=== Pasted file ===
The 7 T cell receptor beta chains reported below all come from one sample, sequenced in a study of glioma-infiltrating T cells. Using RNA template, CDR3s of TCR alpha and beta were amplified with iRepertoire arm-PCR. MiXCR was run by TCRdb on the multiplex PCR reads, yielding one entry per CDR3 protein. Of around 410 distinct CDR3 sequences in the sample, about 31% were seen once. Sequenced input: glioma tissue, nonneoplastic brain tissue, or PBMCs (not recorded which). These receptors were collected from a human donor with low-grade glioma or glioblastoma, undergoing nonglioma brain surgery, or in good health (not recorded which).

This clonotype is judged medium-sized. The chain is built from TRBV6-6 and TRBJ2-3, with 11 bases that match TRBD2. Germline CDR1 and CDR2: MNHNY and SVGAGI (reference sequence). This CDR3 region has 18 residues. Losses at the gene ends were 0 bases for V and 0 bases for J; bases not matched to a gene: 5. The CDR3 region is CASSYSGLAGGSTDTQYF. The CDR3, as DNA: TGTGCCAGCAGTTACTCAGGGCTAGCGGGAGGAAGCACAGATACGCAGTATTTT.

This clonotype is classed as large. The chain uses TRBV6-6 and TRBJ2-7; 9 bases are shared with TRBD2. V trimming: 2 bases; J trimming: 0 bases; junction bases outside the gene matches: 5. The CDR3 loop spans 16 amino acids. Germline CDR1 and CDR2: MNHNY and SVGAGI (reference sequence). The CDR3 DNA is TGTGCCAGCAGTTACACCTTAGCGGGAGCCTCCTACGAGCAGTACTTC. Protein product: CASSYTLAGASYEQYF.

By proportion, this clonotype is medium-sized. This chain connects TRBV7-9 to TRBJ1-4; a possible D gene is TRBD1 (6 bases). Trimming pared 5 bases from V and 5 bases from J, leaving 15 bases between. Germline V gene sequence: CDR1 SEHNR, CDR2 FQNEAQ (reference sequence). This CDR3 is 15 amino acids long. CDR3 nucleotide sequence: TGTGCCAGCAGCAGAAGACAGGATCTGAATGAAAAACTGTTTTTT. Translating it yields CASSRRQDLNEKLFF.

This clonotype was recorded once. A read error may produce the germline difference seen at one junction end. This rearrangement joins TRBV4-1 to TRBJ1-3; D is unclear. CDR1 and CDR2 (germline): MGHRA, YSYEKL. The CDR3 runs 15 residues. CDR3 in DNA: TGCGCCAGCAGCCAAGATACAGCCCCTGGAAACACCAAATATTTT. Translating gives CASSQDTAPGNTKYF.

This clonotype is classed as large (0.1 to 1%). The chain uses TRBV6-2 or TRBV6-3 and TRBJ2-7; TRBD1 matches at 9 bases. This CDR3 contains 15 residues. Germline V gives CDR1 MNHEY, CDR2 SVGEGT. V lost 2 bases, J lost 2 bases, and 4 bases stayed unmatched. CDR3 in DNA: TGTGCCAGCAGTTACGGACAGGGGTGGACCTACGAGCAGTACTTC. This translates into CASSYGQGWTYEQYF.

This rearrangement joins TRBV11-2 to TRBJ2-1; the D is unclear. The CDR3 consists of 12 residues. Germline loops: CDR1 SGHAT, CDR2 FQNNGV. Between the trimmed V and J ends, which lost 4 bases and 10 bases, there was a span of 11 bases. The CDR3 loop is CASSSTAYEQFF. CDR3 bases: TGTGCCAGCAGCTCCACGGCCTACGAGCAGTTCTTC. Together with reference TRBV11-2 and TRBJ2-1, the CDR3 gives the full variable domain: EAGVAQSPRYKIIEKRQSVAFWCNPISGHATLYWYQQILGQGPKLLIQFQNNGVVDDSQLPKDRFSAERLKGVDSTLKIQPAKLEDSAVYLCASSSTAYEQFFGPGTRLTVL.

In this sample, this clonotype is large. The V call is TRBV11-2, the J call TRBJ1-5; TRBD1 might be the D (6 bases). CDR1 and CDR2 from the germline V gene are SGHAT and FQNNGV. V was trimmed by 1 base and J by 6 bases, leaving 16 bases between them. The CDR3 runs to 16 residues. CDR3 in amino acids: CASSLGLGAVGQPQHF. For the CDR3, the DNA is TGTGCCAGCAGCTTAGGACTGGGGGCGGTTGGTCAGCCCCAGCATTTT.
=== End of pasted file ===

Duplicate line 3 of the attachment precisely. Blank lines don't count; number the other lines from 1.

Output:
This clonotype is classed as large. The chain uses TRBV6-6 and TRBJ2-7; 9 bases are shared with TRBD2. V trimming: 2 bases; J trimming: 0 bases; junction bases outside the gene matches: 5. The CDR3 loop spans 16 amino acids. Germline CDR1 and CDR2: MNHNY and SVGAGI (reference sequence). The CDR3 DNA is TGTGCCAGCAGTTACACCTTAGCGGGAGCCTCCTACGAGCAGTACTTC. Protein product: CASSYTLAGASYEQYF.